Portman, Blumenthal Urge DOD to Support Ukranian Medical Professionals Caring for Wounded Ukrainian Soldiers

June 26, 2018 | Press Releases

WASHINGTON, D.C - Today, U.S. Senators Rob Portman (R-OH), co-chair of the Senate Ukraine Caucus, and Richard Blumenthal (D-CT), member of the Senate Ukraine Caucus, sent a letter to Secretary of Defense James Mattis urging the Department of Defense (DOD) to provide funding for education and training for Ukrainian healthcare specialists so that they can provide continuing care and rehabilitation services for wounded Ukrainian soldiers.

We urge you to prepare Ukraine’s medical professionals to address the unique needs of Ukraine’s soldiers as they transition to their civilian lives, both as a force multiplier and a demonstration of the United States’ commitment to support Ukraine as it defend its sovereignty. Improving Ukraine’s capability and capacity to care for wounded soldiers supports the country’s democratic trajectory and aligns with U.S. geopolitical interests in the region. Likewise, it sends a strong signal to Russia that the United States is willing to pursue all options to ensure Ukraine’s success and stability,” Portman and Blumenthal wrote today in the letter to Secretary Mattis.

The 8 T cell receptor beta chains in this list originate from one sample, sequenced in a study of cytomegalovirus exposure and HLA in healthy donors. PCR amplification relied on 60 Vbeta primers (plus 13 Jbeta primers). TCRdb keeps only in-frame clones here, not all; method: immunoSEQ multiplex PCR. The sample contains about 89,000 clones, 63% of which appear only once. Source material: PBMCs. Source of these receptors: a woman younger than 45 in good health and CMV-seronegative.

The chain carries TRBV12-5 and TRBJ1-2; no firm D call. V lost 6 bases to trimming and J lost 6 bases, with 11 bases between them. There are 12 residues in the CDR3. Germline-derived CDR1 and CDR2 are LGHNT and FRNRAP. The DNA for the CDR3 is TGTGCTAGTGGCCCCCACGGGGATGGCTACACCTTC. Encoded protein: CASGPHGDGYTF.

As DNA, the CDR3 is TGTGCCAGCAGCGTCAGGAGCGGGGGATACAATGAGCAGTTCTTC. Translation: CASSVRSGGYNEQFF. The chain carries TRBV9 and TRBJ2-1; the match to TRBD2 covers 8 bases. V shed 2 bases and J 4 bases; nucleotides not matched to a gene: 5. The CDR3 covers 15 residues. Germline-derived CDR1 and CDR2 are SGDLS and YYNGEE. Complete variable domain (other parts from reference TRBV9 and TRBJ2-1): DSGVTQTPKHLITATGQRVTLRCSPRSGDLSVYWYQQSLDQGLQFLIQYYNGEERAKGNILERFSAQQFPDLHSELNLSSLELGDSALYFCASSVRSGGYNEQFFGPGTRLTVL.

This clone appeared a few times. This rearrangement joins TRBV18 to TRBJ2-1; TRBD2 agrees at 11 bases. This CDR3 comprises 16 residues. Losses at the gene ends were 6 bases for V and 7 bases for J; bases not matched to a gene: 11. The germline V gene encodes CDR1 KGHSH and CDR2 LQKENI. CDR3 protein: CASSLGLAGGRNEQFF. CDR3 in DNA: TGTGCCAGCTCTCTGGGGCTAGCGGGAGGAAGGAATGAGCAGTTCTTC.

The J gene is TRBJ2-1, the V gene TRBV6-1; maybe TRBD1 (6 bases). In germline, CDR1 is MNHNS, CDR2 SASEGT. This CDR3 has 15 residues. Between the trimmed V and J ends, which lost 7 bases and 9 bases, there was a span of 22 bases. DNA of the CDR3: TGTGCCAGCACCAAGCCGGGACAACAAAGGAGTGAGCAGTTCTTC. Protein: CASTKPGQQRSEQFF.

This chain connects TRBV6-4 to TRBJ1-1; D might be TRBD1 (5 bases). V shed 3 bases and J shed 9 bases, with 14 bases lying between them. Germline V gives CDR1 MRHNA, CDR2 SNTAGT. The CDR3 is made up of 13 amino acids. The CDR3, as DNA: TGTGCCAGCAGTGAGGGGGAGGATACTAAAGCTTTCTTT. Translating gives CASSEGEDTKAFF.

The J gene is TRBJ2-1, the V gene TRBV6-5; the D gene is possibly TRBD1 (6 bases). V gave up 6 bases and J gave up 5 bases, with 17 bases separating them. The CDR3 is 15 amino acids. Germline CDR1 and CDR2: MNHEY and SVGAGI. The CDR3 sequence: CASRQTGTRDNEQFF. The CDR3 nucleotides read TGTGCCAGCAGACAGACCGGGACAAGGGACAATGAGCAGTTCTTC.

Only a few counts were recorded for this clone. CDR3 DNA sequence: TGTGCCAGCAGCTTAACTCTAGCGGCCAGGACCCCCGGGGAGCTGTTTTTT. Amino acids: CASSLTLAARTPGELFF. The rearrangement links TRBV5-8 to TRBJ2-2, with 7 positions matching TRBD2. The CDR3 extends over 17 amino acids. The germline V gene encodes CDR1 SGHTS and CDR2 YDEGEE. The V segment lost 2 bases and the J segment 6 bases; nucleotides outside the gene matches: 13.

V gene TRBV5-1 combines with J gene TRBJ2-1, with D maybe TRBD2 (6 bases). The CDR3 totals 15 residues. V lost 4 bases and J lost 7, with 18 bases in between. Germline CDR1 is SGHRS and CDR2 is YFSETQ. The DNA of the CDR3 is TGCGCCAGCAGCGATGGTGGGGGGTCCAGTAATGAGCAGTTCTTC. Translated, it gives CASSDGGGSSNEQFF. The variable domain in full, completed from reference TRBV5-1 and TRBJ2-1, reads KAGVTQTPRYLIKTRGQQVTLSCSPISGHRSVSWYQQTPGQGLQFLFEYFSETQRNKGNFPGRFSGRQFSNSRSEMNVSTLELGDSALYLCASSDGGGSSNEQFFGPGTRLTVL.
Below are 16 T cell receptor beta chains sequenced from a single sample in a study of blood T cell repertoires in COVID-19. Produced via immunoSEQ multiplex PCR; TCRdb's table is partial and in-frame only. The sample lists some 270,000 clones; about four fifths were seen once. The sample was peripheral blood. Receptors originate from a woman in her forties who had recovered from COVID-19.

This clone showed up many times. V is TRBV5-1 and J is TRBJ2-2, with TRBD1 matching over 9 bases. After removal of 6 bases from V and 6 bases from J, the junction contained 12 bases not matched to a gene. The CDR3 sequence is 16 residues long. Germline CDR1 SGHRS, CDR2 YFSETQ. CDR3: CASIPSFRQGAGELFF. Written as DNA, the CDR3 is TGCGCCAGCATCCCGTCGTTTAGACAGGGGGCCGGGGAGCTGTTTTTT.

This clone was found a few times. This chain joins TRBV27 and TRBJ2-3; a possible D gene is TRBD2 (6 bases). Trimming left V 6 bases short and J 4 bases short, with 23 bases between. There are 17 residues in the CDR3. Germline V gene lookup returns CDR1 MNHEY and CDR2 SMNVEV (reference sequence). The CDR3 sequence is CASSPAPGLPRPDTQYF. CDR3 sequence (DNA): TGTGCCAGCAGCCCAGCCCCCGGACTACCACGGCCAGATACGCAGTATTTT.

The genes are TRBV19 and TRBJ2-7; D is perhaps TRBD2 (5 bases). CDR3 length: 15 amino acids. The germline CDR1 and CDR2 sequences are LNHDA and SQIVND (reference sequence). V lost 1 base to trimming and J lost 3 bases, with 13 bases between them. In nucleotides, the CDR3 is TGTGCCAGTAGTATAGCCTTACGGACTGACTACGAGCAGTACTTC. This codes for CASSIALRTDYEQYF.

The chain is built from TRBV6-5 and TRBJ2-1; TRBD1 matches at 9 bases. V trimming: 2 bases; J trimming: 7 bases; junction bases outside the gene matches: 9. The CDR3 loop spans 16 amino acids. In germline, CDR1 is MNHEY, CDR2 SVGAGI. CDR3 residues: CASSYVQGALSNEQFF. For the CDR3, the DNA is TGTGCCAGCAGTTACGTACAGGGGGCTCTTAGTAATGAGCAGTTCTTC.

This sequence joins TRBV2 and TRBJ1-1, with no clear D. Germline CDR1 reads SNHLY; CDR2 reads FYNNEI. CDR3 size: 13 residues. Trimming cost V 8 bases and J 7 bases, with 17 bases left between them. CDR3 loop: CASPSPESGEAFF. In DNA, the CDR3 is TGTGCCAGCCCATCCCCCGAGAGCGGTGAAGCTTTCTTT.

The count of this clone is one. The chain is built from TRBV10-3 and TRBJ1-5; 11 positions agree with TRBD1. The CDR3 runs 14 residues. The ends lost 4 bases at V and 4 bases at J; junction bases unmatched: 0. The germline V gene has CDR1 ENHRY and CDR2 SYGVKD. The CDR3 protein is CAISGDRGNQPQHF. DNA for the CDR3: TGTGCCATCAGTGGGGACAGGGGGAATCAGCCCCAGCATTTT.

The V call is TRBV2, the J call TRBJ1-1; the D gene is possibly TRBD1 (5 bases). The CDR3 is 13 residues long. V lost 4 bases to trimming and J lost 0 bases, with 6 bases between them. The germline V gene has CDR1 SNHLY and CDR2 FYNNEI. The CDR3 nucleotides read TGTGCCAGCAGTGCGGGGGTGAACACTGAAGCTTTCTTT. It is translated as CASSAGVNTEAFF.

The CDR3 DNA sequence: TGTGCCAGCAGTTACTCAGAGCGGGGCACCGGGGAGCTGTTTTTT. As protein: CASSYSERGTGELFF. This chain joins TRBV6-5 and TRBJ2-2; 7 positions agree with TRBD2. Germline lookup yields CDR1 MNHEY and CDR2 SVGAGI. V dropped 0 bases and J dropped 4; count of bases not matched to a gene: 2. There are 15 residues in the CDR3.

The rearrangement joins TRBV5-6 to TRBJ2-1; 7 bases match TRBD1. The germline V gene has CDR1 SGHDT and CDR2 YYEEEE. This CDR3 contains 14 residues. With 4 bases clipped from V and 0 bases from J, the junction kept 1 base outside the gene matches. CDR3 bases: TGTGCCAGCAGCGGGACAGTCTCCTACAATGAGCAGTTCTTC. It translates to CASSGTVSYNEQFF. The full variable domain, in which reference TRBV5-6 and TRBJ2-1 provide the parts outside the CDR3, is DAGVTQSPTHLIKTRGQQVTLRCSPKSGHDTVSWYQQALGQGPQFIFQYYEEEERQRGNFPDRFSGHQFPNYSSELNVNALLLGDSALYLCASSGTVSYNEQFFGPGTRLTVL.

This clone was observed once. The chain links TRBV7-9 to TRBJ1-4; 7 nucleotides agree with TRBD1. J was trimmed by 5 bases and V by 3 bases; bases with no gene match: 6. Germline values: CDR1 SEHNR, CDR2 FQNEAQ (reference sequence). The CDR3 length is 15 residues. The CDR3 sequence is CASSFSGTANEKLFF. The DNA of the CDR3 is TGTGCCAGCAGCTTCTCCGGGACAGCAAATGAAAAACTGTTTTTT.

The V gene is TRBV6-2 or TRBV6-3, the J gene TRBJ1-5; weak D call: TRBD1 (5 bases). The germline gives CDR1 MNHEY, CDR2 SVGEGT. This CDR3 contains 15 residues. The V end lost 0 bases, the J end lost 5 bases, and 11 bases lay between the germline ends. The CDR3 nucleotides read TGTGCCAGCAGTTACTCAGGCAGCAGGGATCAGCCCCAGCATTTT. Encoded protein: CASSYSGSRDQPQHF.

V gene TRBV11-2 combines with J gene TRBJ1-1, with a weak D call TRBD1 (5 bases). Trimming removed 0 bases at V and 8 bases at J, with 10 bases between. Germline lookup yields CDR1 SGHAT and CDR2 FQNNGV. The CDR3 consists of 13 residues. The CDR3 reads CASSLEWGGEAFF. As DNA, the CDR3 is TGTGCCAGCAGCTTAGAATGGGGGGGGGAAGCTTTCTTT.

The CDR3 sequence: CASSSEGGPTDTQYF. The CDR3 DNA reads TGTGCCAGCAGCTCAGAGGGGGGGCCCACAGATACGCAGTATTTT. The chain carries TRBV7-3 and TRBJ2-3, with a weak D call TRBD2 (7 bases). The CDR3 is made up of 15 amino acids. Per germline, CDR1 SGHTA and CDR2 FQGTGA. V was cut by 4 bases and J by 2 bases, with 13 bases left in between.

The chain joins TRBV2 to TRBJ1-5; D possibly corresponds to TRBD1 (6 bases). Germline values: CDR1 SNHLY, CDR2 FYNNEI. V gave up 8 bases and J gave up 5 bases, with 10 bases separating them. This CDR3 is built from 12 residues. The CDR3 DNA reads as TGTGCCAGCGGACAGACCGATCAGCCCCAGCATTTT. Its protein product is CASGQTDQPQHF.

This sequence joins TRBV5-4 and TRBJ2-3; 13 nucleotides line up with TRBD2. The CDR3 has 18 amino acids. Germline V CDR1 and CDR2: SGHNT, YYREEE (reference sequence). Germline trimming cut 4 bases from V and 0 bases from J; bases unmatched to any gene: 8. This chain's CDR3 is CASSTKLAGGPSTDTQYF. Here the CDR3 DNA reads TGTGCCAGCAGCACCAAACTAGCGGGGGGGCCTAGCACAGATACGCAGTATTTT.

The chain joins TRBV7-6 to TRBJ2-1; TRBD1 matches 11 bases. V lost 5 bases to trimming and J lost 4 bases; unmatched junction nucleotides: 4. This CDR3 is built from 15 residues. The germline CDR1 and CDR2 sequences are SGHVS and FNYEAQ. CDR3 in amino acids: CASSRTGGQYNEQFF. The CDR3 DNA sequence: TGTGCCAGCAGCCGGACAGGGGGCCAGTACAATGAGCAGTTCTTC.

Russia’s persistent military aggression in Ukraine continues to inflict grievous injuries on Ukrainian soldiers – many of whom have combat-related injuries and illnesses that require long-term care. Portman and Blumenthal have been vocal advocates for improving access to care for Ukrainian soldiers, having previously secured a provision in last year’s National Defense Authorization Act that created a new funding authority for the treatment of wounded Ukrainian soldiers at DoD military treatment facilities. Portman and Blumenthal have also led calls to condemn Russia’s aggression in eastern Ukraine and to reaffirm the United States’ commitment to support Ukraine’s sovereignty and integrity.